Computer science and sociology seem like two completely unrelated academic disciplines. On second glance, however, certain overlaps become visible. Trends emerging from the computer science discipline such as machine learning have already transformed the way sociologists work. But how does sociology influence computer science? How can we as computer scientists benefit from knowledge about social groups, acting, and communication? Knowing to which social milieu a user belongs may not be the worst idea for many services…

    The goal of this seminar paper is to review existing computer science research that builds upon sociological findings. A special focus will lie on movement patterns and interactions of social groups. Further, the seminar work shall point out future research suggestions.  


    04 - “As You Walk”: A Survey on Location-aware Data Placement

    Supervisor: Martin Breitbach

    Code offloading allows users to forward computationally intensive tasks to other end-user devices or clouds. These remote resources then perform the computation and return the results via the network. Recently, Google used this technology in their cloud gaming platform “Stadia”. Especially for applications that require large amounts of data, offloading becomes more time-consuming and, consequently, less attractive due to the needed data transfer. In addition, offloading is particularly interesting for mobile devices such as smartphones, which change their geographical location quite frequently. This adds further complexity in data-intensive scenarios.

    The goal of this seminar paper is to provide an overview of existing data placement strategies that consider geographical location. A special focus will lie on very recent approaches tailored to code offloading. 

    05 - Overview on Cyber-Physical Middlewares

    Supervisor: Melanie Brinkschulte

    As computing devices became more and more mobile, the research area of cyber-physical-systems emerged out of the areas of Pervasive/Ubiquitous Computing and developments in the Internet-of-Things (IoT) domain. Those are used in various application fields. For example, they can be found in smart home environments, remote patient monitoring or traffic management. The connection to the physical world by sensors and actuators in combination with a distributed heterogeneous system is a big challenge. Especially real-time communication, context-awareness, adaptivity, scalability and security are important issues. As a result, the landscape of cyber-physical middlewares is diversified.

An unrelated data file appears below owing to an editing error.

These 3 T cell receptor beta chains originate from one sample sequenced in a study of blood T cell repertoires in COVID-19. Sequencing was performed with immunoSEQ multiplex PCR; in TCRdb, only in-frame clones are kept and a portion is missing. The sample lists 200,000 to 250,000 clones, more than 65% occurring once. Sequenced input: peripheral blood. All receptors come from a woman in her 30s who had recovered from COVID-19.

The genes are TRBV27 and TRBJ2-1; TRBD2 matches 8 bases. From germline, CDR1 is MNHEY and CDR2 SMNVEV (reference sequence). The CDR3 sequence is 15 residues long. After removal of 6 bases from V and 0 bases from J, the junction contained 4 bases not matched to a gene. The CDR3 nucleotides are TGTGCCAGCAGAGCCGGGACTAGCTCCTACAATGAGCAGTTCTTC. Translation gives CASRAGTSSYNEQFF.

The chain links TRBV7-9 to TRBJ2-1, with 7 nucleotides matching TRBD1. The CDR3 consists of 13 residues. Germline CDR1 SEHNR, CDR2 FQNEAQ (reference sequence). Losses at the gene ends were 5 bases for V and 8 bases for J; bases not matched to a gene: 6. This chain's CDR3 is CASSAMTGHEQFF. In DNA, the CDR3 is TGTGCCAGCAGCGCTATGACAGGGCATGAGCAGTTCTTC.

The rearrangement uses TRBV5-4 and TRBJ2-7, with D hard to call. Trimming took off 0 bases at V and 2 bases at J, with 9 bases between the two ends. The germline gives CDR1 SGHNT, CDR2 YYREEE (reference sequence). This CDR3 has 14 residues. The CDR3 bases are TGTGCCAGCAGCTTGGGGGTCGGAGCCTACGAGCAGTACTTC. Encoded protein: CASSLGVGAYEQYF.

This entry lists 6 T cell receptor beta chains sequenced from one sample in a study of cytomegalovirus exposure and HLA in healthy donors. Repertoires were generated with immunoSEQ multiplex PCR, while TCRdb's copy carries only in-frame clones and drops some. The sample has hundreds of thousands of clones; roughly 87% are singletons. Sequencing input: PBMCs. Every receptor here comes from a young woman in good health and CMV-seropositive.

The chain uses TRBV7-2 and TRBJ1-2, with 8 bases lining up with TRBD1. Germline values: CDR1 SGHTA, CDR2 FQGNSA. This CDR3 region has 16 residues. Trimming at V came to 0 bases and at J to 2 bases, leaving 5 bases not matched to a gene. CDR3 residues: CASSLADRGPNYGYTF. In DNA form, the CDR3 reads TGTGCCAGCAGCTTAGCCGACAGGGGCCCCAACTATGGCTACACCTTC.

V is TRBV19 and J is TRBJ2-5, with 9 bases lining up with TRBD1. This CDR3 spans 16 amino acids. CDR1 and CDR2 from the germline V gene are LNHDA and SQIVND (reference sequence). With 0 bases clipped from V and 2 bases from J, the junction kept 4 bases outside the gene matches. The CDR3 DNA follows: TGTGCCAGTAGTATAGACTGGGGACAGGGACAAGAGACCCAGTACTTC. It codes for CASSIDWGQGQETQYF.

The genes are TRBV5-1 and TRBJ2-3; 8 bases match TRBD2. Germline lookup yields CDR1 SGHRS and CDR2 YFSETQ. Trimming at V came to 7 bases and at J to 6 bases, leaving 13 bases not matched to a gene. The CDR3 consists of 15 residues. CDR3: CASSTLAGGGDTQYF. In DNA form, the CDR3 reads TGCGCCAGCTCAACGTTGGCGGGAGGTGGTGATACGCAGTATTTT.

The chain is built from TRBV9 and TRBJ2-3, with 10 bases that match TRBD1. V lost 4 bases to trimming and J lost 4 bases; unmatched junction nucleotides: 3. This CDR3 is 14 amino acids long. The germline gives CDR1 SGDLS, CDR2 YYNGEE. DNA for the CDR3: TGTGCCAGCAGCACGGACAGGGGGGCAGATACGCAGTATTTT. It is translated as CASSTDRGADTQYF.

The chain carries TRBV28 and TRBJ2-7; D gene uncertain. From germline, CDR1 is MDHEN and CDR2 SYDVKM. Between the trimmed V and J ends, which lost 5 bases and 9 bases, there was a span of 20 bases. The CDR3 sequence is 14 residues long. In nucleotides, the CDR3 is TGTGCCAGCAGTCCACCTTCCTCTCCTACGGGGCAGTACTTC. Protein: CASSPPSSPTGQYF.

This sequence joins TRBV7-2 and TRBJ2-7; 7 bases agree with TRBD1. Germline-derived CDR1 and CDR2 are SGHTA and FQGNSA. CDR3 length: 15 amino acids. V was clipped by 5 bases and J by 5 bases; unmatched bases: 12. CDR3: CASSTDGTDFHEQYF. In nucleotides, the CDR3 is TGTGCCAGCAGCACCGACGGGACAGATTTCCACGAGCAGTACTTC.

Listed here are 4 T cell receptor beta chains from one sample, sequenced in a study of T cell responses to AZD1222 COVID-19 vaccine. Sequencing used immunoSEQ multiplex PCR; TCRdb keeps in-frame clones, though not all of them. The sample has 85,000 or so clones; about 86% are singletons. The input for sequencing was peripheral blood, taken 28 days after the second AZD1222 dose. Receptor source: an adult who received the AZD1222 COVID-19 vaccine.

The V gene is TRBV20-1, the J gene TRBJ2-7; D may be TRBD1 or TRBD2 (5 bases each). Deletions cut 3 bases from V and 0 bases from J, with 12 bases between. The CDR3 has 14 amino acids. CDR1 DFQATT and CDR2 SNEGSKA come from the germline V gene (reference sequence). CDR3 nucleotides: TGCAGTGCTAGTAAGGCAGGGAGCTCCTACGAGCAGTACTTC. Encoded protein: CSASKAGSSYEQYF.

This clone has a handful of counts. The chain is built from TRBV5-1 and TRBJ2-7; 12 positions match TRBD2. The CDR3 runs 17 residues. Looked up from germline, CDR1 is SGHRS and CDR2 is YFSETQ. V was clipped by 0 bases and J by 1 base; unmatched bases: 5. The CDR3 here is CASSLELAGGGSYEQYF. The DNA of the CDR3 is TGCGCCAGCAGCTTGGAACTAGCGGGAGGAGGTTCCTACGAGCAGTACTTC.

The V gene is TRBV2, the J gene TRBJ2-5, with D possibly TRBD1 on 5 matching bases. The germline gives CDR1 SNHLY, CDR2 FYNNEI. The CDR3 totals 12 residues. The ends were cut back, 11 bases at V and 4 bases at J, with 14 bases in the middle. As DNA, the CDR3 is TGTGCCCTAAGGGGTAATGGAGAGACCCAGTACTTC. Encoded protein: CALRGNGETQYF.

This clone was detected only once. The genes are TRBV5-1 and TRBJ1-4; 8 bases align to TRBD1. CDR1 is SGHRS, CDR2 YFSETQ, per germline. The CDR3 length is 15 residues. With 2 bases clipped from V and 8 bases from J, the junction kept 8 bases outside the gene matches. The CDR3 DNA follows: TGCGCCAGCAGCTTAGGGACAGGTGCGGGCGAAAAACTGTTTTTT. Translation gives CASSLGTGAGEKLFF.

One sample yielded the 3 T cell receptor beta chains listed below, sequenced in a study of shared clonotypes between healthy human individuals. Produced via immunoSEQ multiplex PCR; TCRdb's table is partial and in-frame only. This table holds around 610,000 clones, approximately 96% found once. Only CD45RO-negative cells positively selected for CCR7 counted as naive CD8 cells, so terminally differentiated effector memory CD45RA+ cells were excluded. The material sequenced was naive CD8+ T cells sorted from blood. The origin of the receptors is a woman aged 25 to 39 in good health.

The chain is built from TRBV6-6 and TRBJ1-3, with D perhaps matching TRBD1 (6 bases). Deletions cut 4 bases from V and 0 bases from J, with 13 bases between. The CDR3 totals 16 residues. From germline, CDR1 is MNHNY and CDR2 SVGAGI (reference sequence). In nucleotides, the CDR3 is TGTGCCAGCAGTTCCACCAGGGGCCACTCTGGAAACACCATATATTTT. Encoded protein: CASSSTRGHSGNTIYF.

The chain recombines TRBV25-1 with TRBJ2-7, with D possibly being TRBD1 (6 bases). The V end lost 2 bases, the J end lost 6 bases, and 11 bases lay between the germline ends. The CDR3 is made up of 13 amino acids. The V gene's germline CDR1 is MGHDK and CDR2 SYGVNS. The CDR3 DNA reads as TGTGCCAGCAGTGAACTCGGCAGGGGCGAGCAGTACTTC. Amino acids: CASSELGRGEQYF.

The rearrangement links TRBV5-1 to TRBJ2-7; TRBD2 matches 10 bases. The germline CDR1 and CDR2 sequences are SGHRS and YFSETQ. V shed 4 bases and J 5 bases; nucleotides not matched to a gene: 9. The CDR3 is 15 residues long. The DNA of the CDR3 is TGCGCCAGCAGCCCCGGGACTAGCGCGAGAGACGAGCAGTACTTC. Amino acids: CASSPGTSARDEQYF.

The objective of this seminar paper is to review existing cyber-physical middleware approaches. A special focus will lie on QoS-bounded communication and cyber-physical networking.


    06 - A Survey on Non-Functional Requirements in the Automotive Area

    Supervisor: Melanie Brinkschulte

    In the automotive sector, individual vehicles are interacting more and more with each other. Within the network of the connected cars, multiple applications share the communication parameters e.g. bandwidth and channels. Also, the communication between the different vehicles as well as the communication to the local sensors and actuators within the cars are afflicted with non-functional requirements like deadlines and reaction times.  Therefore, a middleware that schedules the available communication infrastructure according to the requirements is needed.

    The objective of this seminar paper is to identify, qualify and classify the non-functional requirements in different use cases in the automotive area.


    07 - ***Implementation*** Measuring Implementation Effort for Developing Self-Adaptive Systems

    Supervisor: Martin Pfannemüller

    With the increasing number and complexity of computing systems, it gradually gets harder to manage and optimize them. Self-adaptive systems modify their behavior at run-time by themselves and automatically maintain their performance after changes. Developing self-adaptive systems, however, remains a major challenge. As a solution, development frameworks help to increase development speed.

    The goal of this work is to implement one of the available self-adaptive system use cases from here with Rainbow, a well-known framework for developing self-adaptive systems. You should document the implementation steps and give an overview of possible metrics (e.g., lines of code required to implement a use case) for evaluating frameworks like Rainbow.


    08 - ***Implementation*** Use of a Time Series Forecasting Approach with Java

    Supervisor: Martin Pfannemüller

    Self-adaptive Systems modify their behavior at run-time to maintain their performance after changes. This is called adaptation. Adaptations can be reactive or proactive. Reactive adaptation fixes problems as soon as they appear while proactive adaptations allow to prepare the system for forecasted problems or changes in advance.

    The objective of this work is to integrate Telescope, a time series forecasting tool, into a Java-based implementation. The Java code should be runnable and use the results of Telescope as part of a selected use case. This work requires Java coding skills. Experience with R is helpful, but not mandatory.